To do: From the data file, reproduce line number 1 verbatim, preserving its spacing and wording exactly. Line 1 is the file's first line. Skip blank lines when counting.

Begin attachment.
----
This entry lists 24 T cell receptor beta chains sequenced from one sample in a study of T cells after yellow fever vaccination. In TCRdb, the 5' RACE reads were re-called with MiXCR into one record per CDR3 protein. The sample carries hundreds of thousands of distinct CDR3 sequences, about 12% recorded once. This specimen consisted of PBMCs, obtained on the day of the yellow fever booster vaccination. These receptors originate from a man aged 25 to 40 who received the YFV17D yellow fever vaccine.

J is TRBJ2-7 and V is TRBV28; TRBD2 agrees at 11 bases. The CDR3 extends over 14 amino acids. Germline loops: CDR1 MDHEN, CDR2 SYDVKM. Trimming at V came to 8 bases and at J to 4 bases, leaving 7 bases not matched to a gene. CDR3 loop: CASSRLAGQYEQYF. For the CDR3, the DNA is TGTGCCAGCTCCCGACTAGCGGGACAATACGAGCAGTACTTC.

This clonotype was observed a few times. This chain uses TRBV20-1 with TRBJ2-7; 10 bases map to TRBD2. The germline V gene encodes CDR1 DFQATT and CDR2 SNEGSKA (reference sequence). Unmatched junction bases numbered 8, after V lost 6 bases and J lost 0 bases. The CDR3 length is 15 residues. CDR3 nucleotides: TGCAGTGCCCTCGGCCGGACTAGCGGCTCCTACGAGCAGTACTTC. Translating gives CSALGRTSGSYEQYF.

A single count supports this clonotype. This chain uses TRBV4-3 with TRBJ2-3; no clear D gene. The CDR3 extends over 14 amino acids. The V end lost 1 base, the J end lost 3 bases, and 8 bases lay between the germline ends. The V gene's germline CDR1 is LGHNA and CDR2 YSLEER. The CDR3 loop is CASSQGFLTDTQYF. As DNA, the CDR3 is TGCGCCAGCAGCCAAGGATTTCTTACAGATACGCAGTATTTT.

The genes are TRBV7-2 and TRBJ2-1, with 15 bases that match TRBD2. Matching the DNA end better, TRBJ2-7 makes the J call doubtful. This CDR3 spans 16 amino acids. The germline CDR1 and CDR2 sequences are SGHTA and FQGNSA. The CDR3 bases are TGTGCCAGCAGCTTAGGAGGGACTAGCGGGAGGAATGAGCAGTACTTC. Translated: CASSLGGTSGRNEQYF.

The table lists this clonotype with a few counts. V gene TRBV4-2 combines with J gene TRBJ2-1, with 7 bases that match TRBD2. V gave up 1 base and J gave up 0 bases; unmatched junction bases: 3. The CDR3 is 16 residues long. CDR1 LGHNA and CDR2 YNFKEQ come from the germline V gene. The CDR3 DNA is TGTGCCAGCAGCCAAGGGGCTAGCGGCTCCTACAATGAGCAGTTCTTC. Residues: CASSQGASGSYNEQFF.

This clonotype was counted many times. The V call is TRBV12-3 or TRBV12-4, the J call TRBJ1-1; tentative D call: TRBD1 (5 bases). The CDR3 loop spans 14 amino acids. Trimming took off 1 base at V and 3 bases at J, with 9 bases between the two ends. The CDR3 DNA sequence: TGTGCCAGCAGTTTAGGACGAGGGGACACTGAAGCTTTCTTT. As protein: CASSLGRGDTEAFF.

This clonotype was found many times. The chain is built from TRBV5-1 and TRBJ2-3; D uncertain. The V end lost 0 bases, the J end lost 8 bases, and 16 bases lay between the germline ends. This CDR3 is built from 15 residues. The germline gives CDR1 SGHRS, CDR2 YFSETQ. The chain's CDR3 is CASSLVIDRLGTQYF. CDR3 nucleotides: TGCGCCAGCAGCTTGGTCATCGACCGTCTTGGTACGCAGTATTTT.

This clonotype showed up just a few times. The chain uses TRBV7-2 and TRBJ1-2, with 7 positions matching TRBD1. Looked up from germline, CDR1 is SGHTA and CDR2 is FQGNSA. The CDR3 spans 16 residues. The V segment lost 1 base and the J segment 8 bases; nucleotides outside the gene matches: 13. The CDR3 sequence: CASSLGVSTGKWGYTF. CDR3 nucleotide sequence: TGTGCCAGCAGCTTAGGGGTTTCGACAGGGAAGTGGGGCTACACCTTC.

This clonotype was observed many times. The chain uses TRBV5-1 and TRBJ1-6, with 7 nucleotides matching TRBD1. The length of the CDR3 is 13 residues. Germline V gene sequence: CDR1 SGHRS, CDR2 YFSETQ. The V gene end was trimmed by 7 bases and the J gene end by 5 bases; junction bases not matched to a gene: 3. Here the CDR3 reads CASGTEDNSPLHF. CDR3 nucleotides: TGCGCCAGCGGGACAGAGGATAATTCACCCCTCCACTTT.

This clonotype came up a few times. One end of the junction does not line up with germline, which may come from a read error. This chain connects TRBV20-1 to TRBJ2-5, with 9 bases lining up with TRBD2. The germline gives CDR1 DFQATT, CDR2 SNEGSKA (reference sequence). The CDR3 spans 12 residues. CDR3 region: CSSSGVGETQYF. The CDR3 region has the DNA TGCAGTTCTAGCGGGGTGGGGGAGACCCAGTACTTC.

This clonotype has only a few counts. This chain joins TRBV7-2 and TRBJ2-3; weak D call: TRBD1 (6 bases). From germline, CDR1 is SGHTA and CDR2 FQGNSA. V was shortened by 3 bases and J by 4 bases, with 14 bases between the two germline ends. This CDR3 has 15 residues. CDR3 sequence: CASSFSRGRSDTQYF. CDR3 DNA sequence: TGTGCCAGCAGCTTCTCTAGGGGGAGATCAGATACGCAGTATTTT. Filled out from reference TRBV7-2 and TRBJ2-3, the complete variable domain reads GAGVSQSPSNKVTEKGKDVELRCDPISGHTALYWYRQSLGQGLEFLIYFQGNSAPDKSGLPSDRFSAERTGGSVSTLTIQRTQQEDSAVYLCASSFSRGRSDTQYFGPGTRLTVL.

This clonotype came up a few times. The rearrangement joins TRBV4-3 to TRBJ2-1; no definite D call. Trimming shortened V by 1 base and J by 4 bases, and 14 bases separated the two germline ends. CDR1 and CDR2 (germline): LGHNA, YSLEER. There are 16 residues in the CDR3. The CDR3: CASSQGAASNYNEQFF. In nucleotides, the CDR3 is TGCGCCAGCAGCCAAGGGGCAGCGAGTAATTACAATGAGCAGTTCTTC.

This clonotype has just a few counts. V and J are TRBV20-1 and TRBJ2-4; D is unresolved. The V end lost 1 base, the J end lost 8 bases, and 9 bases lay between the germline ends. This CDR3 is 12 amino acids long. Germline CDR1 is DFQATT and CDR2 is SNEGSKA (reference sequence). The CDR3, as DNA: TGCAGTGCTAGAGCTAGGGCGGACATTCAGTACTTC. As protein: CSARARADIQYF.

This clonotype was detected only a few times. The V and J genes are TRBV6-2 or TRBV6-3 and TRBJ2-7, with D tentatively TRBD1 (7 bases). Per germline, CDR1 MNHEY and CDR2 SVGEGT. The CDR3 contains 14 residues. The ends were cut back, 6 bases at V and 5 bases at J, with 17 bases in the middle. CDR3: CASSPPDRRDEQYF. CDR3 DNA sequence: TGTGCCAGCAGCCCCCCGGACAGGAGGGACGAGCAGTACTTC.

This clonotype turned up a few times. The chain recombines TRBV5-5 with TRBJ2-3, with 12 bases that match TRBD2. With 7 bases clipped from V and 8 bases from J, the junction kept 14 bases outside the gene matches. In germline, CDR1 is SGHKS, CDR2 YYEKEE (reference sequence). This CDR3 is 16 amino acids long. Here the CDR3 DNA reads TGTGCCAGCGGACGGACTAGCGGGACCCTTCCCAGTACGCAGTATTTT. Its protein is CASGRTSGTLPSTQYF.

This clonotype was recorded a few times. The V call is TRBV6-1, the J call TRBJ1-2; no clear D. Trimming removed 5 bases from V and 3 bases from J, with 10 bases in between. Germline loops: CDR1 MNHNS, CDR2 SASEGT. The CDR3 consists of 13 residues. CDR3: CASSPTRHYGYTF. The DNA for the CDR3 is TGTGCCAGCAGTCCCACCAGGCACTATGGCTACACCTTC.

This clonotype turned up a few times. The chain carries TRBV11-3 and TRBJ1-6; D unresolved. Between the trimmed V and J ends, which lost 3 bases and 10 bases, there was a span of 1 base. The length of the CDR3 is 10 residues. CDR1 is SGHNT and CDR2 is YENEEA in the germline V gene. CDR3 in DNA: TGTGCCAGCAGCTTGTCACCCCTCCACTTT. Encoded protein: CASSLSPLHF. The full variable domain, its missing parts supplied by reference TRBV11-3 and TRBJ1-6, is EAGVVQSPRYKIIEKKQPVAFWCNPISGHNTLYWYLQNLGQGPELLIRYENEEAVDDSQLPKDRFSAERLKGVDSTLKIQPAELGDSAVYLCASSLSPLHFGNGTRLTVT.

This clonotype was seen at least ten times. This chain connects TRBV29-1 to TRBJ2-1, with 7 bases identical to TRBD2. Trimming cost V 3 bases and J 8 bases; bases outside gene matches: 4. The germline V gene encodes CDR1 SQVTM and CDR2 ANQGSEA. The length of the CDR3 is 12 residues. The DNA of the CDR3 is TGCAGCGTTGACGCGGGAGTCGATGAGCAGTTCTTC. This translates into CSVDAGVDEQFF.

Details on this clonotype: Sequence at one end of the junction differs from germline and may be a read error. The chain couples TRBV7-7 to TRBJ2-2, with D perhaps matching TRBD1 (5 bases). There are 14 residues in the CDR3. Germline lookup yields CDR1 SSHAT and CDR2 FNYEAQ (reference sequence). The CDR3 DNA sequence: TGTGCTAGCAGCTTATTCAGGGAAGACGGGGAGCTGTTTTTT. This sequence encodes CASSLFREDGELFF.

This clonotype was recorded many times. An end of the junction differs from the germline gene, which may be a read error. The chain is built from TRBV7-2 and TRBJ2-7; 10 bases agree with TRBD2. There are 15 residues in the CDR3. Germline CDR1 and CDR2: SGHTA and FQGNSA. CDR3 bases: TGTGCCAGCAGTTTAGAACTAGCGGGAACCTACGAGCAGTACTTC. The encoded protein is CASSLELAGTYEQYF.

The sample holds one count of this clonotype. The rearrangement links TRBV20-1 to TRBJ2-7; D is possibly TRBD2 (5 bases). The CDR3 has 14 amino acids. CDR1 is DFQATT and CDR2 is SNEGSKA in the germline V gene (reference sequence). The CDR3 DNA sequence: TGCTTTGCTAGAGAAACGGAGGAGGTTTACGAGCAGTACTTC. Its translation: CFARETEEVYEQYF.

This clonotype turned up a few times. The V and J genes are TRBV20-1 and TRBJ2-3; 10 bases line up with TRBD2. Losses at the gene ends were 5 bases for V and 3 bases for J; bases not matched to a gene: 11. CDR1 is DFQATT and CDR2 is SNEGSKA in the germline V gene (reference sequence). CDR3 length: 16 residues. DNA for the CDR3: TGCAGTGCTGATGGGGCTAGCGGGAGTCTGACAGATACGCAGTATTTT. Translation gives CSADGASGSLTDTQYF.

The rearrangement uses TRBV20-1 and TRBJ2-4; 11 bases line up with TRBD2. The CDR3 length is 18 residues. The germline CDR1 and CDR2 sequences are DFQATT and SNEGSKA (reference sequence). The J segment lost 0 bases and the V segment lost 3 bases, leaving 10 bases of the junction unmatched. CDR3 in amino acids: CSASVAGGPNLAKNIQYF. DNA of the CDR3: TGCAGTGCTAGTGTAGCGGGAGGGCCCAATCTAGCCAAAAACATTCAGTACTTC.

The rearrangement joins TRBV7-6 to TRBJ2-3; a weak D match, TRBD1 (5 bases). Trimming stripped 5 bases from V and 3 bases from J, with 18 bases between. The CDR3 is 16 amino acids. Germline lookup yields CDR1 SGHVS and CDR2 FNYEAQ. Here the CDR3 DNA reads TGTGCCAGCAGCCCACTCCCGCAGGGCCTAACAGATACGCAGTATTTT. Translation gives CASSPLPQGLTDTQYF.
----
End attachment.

This entry lists 24 T cell receptor beta chains sequenced from one sample in a study of T cells after yellow fever vaccination. In TCRdb, the 5' RACE reads were re-called with MiXCR into one record per CDR3 protein. The sample carries hundreds of thousands of distinct CDR3 sequences, about 12% recorded once. This specimen consisted of PBMCs, obtained on the day of the yellow fever booster vaccination. These receptors originate from a man aged 25 to 40 who received the YFV17D yellow fever vaccine.